When it comes to a polycarbonate greenhouse, there are several different material options. A lot of people opt for single polycarbonate panels, but there are double or bi-wall options as well.
The thickness of the panels varies depending largely on the air space between the polycarbonate material. This will affect everything from weight, strength, and flexibility, to light transmittance, thermal conductance, and cost.
Like glass, polycarbonate glazing allows more light transmission when it is in single-panel form. But generally, they are resistant to UV degradation and they are quite strong and rigid while being relatively light in weight.
Double Acrylic Glazing
Like polycarbonate glazing, acrylic glazing is available in single or bi-wall (double) panels. The air space between the glazing panels also varies.
While acrylic panels, like virtually all plastic panels, are easily scratched, there are treatments that will minimize scratching.
Double Glass Glazing
Going back centuries, glass is the traditional material for greenhouses. But as stated earlier, double-glazing is a 20th-century invention.
The thickness of the glazing will affect a myriad of issues, from the light transmission to strength. It also affects the cost factor.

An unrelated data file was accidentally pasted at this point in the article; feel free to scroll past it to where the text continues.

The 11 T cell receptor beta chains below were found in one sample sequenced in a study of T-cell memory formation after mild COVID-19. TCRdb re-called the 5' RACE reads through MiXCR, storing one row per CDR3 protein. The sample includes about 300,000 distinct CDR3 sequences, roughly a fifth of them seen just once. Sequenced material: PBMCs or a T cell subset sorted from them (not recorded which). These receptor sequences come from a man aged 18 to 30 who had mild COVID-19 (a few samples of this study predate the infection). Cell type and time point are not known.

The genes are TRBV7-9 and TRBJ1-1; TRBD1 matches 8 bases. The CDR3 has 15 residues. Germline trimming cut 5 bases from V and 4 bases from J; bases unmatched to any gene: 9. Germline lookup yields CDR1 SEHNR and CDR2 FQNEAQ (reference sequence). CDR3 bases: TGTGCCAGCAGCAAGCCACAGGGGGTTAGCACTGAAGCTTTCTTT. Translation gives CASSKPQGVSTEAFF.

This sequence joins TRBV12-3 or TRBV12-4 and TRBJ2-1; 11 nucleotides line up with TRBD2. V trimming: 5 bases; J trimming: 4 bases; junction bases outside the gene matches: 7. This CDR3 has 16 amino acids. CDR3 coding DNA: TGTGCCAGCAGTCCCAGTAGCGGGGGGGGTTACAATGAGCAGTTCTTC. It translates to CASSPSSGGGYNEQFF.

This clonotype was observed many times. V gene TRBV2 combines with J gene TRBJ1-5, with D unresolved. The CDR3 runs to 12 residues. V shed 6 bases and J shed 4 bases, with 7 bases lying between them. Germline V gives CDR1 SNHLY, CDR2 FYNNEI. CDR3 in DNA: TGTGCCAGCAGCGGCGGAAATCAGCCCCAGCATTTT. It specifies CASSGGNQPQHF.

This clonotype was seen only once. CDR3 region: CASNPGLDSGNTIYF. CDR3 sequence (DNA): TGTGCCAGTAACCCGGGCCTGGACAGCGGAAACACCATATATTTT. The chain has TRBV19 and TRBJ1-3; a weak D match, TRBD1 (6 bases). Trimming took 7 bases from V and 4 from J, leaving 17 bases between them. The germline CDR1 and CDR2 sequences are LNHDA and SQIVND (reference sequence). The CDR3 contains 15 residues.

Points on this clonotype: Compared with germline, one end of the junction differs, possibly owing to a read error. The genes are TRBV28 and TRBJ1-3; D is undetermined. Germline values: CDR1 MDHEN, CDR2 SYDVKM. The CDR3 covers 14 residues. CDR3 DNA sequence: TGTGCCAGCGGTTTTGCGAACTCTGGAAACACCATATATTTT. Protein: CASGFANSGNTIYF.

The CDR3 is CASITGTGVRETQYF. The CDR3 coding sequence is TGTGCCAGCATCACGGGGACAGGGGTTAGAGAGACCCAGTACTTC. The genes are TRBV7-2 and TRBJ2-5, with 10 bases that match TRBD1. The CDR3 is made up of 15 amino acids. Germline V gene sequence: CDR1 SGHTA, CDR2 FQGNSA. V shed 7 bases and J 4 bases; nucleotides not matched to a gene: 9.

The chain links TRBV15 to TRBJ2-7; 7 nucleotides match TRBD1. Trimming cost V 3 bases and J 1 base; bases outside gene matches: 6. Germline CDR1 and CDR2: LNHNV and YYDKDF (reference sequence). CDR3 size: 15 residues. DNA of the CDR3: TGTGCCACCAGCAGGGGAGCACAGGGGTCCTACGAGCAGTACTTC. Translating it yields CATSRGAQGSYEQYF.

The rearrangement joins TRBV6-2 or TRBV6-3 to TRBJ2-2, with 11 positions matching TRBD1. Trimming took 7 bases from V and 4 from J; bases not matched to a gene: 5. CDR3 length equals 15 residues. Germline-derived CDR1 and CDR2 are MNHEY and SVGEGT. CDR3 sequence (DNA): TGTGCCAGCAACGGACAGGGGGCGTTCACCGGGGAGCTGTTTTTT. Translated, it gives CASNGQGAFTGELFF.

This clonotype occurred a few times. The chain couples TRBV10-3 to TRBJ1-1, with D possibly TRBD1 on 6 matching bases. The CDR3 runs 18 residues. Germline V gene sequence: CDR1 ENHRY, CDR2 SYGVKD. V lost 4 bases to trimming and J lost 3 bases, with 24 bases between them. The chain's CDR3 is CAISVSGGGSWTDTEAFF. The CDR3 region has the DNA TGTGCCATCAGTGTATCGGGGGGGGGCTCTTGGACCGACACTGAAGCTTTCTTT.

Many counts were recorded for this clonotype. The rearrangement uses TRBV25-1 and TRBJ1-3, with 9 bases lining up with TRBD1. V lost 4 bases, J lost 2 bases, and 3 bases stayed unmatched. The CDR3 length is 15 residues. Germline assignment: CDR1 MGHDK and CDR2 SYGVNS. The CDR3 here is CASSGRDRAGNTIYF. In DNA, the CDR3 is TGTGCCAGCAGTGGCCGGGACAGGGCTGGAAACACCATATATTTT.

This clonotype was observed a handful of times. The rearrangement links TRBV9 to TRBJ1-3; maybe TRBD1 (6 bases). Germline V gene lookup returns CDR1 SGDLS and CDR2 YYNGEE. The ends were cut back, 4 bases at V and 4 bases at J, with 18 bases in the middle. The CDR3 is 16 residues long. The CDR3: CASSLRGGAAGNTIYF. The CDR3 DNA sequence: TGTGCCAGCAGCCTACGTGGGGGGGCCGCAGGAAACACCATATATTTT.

In general, glass is UV light abrasion, and heat resistant, but it has quite a low impact resistance. In other words, it breaks relatively easily, although double-glazing is stronger.
It appears that while many botanical centers use glass, particularly safety glass, many commercial greenhouses opt for other glazing methods. This is primarily because of weight and cost.
Double Plastic Film Glazing
Double plastic or polyethylene film has become an increasingly popular glazing option. It is lightweight, flexible, and easy to install, and it costs a lot less than other glazing types.
It has its benefits, but it also has problems including condensation and consequent dripping. Plastic film is hydrophobic and so the water collects on the surface and beads until large drops form and drip onto the plants in the greenhouse.
A major concern is that this can result in increased plant diseases.
Another type of plastic film is fiberglass-reinforced polyester. This is also low in cost, lightweight, and it’s quite strong.
It has a high light transmission rate of up to 90% (like glass) but it only has a lifespan of about two to three years. This type of plastic film glazing used to be highly flammable, but the newer panels are treated with a flame retardant.
Why you should consider double glazing
Double glazing is energy efficient and environmentally friendly. It keeps excess heat out in summer and extreme cold out in winter.
This cuts down on the need for any type of heating or cooling system in your greenhouse, maintaining a balanced temperature for your plants all year round. It also minimizes mildew and mold growth.
Because of the structure of double glazing, it is heavier and stronger, making it more secure than single-pane glass. Double-glazed glass is also easy to maintain, but like all types of glass, it needs to be cleaned regularly.